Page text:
Our Bronx estate attorney says that having an advanced directive related to health care decisions is one of the best ways to be sure that your desires are carried out should you be unable to express those desires. An advanced directive is a written document that is witnessed by others that provides instructions on what you want to be done in regard to your healthcare before any decisions must be made. There are several types of advance directives, but the most common are Designation of a Healthcare Surrogate and a Living Will.
Designation of Healthcare Surrogate
A healthcare surrogate is given the authority to act for you in making decisions related to healthcare should you become incapacitated. Healthcare workers may discuss your condition and possible treatment with the healthcare surrogate. The surrogate may provide informed consent to treatment, both orally and in writing, including consenting to a “Do Not Resuscitate” order whereby extreme measures will not be taken to resuscitate you should you stop breathing or your heart stop beating. The surrogate may receive copies of your health records and may apply for public benefits should they become necessary. In addition, the surrogate may authorize release of your medical records in order to ensure continuity in your healthcare.
In order to name someone as a surrogate, that person must be a competent adult and you must sign the Designation of Healthcare Surrogate document. The document must be signed in the presence of two witnesses and they must not be the person named as surrogate. If you are incapacitated, you may direct someone else to sign your name. One witness must be someone other than a spouse or blood relative.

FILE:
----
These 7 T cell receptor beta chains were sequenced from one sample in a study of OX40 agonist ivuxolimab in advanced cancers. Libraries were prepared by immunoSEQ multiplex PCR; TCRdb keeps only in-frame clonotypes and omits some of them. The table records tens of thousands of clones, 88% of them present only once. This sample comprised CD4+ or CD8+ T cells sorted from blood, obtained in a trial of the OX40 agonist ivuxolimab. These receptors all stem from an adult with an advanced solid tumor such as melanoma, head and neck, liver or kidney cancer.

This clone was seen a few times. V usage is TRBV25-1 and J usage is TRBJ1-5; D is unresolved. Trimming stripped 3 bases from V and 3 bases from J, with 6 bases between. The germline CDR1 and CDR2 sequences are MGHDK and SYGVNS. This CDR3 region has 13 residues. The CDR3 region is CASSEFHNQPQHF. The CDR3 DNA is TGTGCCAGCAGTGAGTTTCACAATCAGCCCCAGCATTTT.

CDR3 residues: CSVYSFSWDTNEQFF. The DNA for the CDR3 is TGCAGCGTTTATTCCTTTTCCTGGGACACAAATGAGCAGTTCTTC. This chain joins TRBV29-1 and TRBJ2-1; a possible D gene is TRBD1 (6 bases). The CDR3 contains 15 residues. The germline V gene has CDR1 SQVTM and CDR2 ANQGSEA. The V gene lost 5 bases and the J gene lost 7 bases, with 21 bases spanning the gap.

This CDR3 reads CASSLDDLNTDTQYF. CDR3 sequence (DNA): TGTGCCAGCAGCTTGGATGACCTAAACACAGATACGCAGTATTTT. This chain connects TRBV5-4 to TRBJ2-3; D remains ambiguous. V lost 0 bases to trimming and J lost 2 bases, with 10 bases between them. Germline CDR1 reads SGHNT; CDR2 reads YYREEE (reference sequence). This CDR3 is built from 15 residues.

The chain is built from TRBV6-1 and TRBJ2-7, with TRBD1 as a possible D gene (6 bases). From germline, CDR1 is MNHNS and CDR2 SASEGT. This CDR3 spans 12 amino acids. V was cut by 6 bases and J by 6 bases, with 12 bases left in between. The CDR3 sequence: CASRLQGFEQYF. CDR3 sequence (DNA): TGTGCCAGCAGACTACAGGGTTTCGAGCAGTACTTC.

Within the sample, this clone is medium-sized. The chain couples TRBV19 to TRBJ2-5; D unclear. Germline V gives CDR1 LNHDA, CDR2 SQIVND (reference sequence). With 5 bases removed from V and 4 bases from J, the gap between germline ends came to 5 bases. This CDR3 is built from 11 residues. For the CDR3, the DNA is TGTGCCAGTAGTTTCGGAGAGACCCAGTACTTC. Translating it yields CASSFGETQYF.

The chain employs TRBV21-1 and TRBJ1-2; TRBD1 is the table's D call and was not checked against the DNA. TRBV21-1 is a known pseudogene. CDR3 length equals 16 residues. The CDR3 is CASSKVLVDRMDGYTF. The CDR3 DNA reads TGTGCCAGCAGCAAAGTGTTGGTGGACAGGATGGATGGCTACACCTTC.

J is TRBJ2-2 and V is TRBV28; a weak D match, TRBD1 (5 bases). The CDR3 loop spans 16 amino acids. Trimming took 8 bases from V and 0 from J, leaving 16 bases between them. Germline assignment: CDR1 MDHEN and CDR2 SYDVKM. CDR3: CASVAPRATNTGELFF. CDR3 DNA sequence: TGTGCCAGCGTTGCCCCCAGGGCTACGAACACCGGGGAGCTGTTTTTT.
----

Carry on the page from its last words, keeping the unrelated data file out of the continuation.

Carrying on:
A Living Will is a legal document that informs medical practitioners and family members what steps you want taken should you become terminal, have a definitively ending condition or fall into a continued vegetative state. A Living Will can describe any procedures you agree to that will prolong your life, procedures you wish to have withheld even if they prolong your life or you may request to have life-prolonging procedures ended if medical staff indicate there can be no improvement in your condition. Without a Living Will, the decision regarding withholding or withdrawing life-prolonging procedures will fall to either a healthcare surrogate or, if no surrogate has been named, a family member, such as a spouse, parent, child or grandchild.
Contact a Bronx Estate Attorney
If you want to be sure your wishes are carried out should you become incapacitated by injury or illness, contact Evan Rogers of the firm of Rogers & Rogers, Esq. today to learn what legal rights you have to confirm your wishes are carried out. You can reach them by phone at 718-994-1640. Make your wishes known by consulting with a trusted Bronx estate attorney today so that your family is not burdened with the decision during a difficult and trying time.